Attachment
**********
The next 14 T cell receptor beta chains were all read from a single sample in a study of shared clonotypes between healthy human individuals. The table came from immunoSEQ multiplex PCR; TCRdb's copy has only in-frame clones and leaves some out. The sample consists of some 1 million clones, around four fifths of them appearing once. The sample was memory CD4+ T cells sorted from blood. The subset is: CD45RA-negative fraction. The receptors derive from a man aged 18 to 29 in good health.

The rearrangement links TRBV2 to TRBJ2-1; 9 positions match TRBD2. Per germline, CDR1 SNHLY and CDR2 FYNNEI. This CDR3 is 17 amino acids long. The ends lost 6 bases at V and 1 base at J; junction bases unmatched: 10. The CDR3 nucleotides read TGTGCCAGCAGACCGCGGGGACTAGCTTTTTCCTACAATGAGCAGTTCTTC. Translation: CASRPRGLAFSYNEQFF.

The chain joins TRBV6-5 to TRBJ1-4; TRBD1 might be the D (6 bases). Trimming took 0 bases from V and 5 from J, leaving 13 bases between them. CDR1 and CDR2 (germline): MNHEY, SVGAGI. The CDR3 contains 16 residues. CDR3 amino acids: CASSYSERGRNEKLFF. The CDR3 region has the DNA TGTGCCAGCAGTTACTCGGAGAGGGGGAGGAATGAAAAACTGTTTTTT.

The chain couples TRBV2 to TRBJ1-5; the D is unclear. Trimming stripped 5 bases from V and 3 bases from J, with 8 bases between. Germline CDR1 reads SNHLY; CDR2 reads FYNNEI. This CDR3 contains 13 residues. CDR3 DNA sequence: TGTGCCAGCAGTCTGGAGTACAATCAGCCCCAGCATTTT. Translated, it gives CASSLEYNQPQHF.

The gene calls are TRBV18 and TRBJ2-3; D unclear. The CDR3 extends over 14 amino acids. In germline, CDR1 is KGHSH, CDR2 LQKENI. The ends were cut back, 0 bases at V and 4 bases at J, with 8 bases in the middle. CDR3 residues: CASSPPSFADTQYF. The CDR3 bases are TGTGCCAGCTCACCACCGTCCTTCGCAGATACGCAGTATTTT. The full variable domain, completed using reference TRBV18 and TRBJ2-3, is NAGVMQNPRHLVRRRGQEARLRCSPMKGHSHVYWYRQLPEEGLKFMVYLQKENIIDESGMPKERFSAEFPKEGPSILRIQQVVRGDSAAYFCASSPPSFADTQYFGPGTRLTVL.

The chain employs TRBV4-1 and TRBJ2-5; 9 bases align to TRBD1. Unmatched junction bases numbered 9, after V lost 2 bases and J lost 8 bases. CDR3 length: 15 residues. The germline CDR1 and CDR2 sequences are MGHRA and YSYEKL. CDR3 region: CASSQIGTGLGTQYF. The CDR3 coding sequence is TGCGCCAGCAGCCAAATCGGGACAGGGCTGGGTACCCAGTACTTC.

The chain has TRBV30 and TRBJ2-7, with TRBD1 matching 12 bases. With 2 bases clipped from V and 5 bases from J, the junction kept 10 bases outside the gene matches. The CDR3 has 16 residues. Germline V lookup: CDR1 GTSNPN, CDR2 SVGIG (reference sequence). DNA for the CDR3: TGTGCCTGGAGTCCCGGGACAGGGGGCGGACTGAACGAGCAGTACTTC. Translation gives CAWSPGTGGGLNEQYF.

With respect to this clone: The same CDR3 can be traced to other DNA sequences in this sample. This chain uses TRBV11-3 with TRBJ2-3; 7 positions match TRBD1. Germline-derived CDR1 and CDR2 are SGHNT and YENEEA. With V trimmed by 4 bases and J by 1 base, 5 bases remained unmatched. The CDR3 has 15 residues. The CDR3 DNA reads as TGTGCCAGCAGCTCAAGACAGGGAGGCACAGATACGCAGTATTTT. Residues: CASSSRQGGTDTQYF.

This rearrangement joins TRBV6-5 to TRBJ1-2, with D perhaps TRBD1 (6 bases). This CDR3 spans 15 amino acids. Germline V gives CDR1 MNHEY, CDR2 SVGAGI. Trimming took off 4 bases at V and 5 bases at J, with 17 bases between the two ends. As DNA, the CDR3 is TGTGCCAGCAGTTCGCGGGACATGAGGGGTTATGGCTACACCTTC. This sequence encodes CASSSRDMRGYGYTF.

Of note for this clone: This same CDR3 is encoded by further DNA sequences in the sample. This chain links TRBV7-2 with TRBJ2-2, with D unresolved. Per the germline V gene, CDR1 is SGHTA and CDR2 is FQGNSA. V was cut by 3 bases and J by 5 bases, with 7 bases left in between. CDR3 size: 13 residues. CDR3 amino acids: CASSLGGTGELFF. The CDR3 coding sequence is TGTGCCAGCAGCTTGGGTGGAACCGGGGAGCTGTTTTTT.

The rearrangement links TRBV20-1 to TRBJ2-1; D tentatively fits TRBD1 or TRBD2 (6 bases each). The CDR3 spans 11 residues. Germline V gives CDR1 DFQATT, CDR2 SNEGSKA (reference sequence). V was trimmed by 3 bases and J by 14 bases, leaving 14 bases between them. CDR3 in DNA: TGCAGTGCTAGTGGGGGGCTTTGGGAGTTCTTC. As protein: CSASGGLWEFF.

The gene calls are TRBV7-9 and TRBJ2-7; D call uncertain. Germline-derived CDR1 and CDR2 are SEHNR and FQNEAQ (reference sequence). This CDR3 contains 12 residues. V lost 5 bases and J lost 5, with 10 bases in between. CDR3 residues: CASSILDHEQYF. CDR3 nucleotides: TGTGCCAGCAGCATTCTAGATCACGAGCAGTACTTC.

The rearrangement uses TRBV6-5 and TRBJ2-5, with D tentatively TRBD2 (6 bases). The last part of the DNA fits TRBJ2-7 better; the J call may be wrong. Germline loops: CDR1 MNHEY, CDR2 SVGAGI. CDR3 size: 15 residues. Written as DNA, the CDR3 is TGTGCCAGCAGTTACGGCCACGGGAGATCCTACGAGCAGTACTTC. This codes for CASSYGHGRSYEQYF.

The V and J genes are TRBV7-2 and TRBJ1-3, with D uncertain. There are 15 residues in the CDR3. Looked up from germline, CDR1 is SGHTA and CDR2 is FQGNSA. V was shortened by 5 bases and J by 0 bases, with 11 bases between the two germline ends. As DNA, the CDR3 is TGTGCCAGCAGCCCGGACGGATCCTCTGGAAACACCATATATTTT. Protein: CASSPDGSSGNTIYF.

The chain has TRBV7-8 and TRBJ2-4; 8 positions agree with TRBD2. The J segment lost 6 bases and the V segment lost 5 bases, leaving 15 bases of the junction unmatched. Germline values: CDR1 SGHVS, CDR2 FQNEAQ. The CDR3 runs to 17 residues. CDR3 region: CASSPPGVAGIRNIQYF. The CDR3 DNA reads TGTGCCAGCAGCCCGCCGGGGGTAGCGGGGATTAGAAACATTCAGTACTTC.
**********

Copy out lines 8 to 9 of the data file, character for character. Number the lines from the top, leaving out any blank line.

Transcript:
With respect to this clone: The same CDR3 can be traced to other DNA sequences in this sample. This chain uses TRBV11-3 with TRBJ2-3; 7 positions match TRBD1. Germline-derived CDR1 and CDR2 are SGHNT and YENEEA. With V trimmed by 4 bases and J by 1 base, 5 bases remained unmatched. The CDR3 has 15 residues. The CDR3 DNA reads as TGTGCCAGCAGCTCAAGACAGGGAGGCACAGATACGCAGTATTTT. Residues: CASSSRQGGTDTQYF.

This rearrangement joins TRBV6-5 to TRBJ1-2, with D perhaps TRBD1 (6 bases). This CDR3 spans 15 amino acids. Germline V gives CDR1 MNHEY, CDR2 SVGAGI. Trimming took off 4 bases at V and 5 bases at J, with 17 bases between the two ends. As DNA, the CDR3 is TGTGCCAGCAGTTCGCGGGACATGAGGGGTTATGGCTACACCTTC. This sequence encodes CASSSRDMRGYGYTF.